How can a good landing page help my business? What are some guidelines for creating a good landing page?
How do I know what features need to be improved on my page?
Imagine Cathy Consumer is craving organic honey. She searches online and finds an ad for BuzzedBeez that promises “Organic honey for 25% off.”
Cathy clicks on the ad, credit card in hand, ready to buy more organic honey than any other BuzzedBeez customer has in history.
She ends up on a BuzzedBeez landing page. This is the moment when she either becomes a new customer or leaves the site empty-handed.
A bad landing page overloads a customer with information about things they did not come out for which may cause them to leave the site without making a purchase.
Your landing page is often the first experience a potential customer has with your business. And as the saying goes, first impressions are everything.
An important point to remember is that a landing page isn’t necessarily your homepage. It’s any page that people “land” on after being directed to your page from somewhere else.
People who come to your landing page have a reason for being there, whether they need information, a product, or to sign up for something.
But what happens if your page doesn’t meet their needs quickly? Your potential customers won’t stick around.
That means your site will have a high bounce rate (% of site visitors who leave right away) and a low conversion rate (% of people who take the action you wanted, like buying something).
Now that you know why it’s important to craft strong landing pages, let’s explore some basic guidelines that can help you avoid the most common mistakes.
Put your best foot forward. Your most popular features and links should be the first things people see when they visit your landing page.
Write well. Strong copy plays a huge role in getting customers to finish a conversion on your landing page. Always stay true to your brand’s tone and personality.
Paint a picture. Use colors and images to attract customers’ eyes to the features they’re looking for. The images can be products, symbols, or other visuals that easily communicate what they’re linking to.
If you’re running an ad for a specific conversion goal (like selling a product), make sure the ad clicks through to a landing page for that offer or product…not your company’s homepage. The landing page should feature what was in the ad and have a CTA that helps people finish the conversion.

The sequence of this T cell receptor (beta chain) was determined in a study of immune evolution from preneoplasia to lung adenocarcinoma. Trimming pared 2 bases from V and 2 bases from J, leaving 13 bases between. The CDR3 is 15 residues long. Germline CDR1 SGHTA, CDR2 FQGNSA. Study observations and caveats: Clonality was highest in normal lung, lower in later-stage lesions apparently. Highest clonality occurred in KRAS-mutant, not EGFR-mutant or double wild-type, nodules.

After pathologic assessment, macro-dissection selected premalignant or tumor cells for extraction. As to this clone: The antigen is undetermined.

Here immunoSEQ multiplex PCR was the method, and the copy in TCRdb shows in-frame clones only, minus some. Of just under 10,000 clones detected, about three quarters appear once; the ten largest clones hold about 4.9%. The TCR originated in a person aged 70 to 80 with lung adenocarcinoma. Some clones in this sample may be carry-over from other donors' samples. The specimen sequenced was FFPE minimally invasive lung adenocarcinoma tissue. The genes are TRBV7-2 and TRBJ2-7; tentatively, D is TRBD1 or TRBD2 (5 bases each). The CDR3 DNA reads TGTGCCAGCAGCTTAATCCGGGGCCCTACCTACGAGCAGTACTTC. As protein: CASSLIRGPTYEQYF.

With those general guidelines in mind, it’s good to take a second look at your current landing pages and make sure they’re up-to-speed.
Tools like Google Analytics and Adobe Analytics can help you evaluate your landing pages and make sure they’re addressing your customers’ needs in the right way.
With these tools, you can find out where people who visit your landing page are coming from (links from other sites, direct keyword searches, etc.) and what keywords they’re searching to end up there.
If people are coming from a specific source or are searching keywords related to one of your services or products, but your landing page doesn’t immediately offer up that service or product…well, it’s time for some landing page TLC.
For example, let’s say BuzzedBeez’s landing page features their organic honey.
They check their page’s analytics to see which keywords people use to find them. As expected, some search for “organic honey,” but even more search for “honey pots.”
What should the new focus of BuzzedBeez’s landing page and CTA be? Hint: It involves a combination of the words “honey” and “pot.”
But, what if BuzzedBeez doesn’t sell honey pots? That’s a search engine optimization issue. Instead of featuring the wrong product, BuzzedBeez’s landing page is attracting the wrong customers. Look out for this issue in your own landing pages.
Along with knowing how people are finding your landing page, you should check how they behave when they get there.
Tools like Google Analytics and Crazy Egg can help you run page analytics, which will tell you what percentage of people are clicking on different parts of your landing page – including your products, offers, options, CTA’s, and images.
You can even get really focused and check out the landing page behavior of visitors who came from certain referring sites or specific searches.
Page analytics help you put people’s behavior in context, showing you how your layout and design might be affecting clicks. You may find that your landing page is too cluttered, which makes it hard for people to find what they want.
After you’ve gathered your analytics and data, you’ll probably have ideas about how to update your landing page. That’s when it’s time to start testing.
Survey your customers about their experiences with your landing page. Ask them why they visited, if they could finish what they wanted to do, and if not, why? Let them write their answers instead of offering canned responses.
To get people to take your survey, you can prompt them when they first visit your landing page or have a survey CTA on one corner of the page. Just make sure it’s easy for people to decline or click out of the survey and return to your page.
For help making A/B tests, you can use tools like Content Experiments for Google Analytics or Visual Website Optimizer (VWO).
To create surveys, you can use iPerceptions, Google Forms, or have your IT person help you make one.